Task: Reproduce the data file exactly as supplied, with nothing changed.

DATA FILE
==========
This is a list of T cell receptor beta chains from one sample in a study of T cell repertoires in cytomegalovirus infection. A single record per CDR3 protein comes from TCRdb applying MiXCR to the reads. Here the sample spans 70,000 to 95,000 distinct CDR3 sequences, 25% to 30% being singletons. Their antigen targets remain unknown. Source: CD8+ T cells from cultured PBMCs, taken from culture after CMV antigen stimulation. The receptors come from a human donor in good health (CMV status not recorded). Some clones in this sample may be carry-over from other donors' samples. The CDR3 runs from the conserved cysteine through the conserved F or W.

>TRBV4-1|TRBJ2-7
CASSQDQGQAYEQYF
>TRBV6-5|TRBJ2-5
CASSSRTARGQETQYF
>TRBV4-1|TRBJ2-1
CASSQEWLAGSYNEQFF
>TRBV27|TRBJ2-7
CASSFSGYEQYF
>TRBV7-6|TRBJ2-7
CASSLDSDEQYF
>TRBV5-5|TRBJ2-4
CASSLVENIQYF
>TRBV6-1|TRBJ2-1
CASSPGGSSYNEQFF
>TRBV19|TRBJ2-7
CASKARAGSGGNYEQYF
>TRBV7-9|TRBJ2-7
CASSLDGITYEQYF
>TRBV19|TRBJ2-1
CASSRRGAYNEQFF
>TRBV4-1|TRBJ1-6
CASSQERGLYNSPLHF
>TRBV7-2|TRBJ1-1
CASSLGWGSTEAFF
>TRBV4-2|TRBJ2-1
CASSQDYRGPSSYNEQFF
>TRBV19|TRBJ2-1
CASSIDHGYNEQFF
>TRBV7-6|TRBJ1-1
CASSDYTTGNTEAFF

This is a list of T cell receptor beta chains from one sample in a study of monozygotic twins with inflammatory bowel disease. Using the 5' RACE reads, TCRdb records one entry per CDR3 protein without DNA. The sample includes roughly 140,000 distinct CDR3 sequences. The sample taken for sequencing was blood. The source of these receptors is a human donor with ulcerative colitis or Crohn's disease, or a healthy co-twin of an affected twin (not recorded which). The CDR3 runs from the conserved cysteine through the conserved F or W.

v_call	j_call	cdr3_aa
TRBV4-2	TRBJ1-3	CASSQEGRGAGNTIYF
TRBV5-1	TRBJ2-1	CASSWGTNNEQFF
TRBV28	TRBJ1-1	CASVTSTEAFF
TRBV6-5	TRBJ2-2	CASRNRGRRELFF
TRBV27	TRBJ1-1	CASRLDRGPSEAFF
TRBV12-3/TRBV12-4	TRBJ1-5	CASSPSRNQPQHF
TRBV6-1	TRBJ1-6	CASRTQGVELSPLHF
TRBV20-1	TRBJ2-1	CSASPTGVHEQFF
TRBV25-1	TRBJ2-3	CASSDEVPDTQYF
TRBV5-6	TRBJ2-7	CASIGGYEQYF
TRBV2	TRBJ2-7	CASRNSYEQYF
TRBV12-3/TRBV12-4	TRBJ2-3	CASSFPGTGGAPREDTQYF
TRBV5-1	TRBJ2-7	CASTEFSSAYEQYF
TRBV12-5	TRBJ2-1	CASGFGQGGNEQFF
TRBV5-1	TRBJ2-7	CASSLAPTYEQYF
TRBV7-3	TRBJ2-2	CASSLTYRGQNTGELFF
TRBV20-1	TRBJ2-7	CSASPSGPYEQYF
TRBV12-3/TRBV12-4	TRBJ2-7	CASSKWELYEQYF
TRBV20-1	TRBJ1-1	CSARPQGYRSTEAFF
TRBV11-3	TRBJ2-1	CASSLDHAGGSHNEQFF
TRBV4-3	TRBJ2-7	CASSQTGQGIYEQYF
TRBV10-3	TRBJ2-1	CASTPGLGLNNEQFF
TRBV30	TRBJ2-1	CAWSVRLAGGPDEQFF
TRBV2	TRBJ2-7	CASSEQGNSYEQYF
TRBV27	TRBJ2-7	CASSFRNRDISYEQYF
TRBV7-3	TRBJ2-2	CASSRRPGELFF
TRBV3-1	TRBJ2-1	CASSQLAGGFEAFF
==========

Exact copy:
This is a list of T cell receptor beta chains from one sample in a study of T cell repertoires in cytomegalovirus infection. A single record per CDR3 protein comes from TCRdb applying MiXCR to the reads. Here the sample spans 70,000 to 95,000 distinct CDR3 sequences, 25% to 30% being singletons. Their antigen targets remain unknown. Source: CD8+ T cells from cultured PBMCs, taken from culture after CMV antigen stimulation. The receptors come from a human donor in good health (CMV status not recorded). Some clones in this sample may be carry-over from other donors' samples. The CDR3 runs from the conserved cysteine through the conserved F or W.

>TRBV4-1|TRBJ2-7
CASSQDQGQAYEQYF
>TRBV6-5|TRBJ2-5
CASSSRTARGQETQYF
>TRBV4-1|TRBJ2-1
CASSQEWLAGSYNEQFF
>TRBV27|TRBJ2-7
CASSFSGYEQYF
>TRBV7-6|TRBJ2-7
CASSLDSDEQYF
>TRBV5-5|TRBJ2-4
CASSLVENIQYF
>TRBV6-1|TRBJ2-1
CASSPGGSSYNEQFF
>TRBV19|TRBJ2-7
CASKARAGSGGNYEQYF
>TRBV7-9|TRBJ2-7
CASSLDGITYEQYF
>TRBV19|TRBJ2-1
CASSRRGAYNEQFF
>TRBV4-1|TRBJ1-6
CASSQERGLYNSPLHF
>TRBV7-2|TRBJ1-1
CASSLGWGSTEAFF
>TRBV4-2|TRBJ2-1
CASSQDYRGPSSYNEQFF
>TRBV19|TRBJ2-1
CASSIDHGYNEQFF
>TRBV7-6|TRBJ1-1
CASSDYTTGNTEAFF

This is a list of T cell receptor beta chains from one sample in a study of monozygotic twins with inflammatory bowel disease. Using the 5' RACE reads, TCRdb records one entry per CDR3 protein without DNA. The sample includes roughly 140,000 distinct CDR3 sequences. The sample taken for sequencing was blood. The source of these receptors is a human donor with ulcerative colitis or Crohn's disease, or a healthy co-twin of an affected twin (not recorded which). The CDR3 runs from the conserved cysteine through the conserved F or W.

v_call	j_call	cdr3_aa
TRBV4-2	TRBJ1-3	CASSQEGRGAGNTIYF
TRBV5-1	TRBJ2-1	CASSWGTNNEQFF
TRBV28	TRBJ1-1	CASVTSTEAFF
TRBV6-5	TRBJ2-2	CASRNRGRRELFF
TRBV27	TRBJ1-1	CASRLDRGPSEAFF
TRBV12-3/TRBV12-4	TRBJ1-5	CASSPSRNQPQHF
TRBV6-1	TRBJ1-6	CASRTQGVELSPLHF
TRBV20-1	TRBJ2-1	CSASPTGVHEQFF
TRBV25-1	TRBJ2-3	CASSDEVPDTQYF
TRBV5-6	TRBJ2-7	CASIGGYEQYF
TRBV2	TRBJ2-7	CASRNSYEQYF
TRBV12-3/TRBV12-4	TRBJ2-3	CASSFPGTGGAPREDTQYF
TRBV5-1	TRBJ2-7	CASTEFSSAYEQYF
TRBV12-5	TRBJ2-1	CASGFGQGGNEQFF
TRBV5-1	TRBJ2-7	CASSLAPTYEQYF
TRBV7-3	TRBJ2-2	CASSLTYRGQNTGELFF
TRBV20-1	TRBJ2-7	CSASPSGPYEQYF
TRBV12-3/TRBV12-4	TRBJ2-7	CASSKWELYEQYF
TRBV20-1	TRBJ1-1	CSARPQGYRSTEAFF
TRBV11-3	TRBJ2-1	CASSLDHAGGSHNEQFF
TRBV4-3	TRBJ2-7	CASSQTGQGIYEQYF
TRBV10-3	TRBJ2-1	CASTPGLGLNNEQFF
TRBV30	TRBJ2-1	CAWSVRLAGGPDEQFF
TRBV2	TRBJ2-7	CASSEQGNSYEQYF
TRBV27	TRBJ2-7	CASSFRNRDISYEQYF
TRBV7-3	TRBJ2-2	CASSRRPGELFF
TRBV3-1	TRBJ2-1	CASSQLAGGFEAFF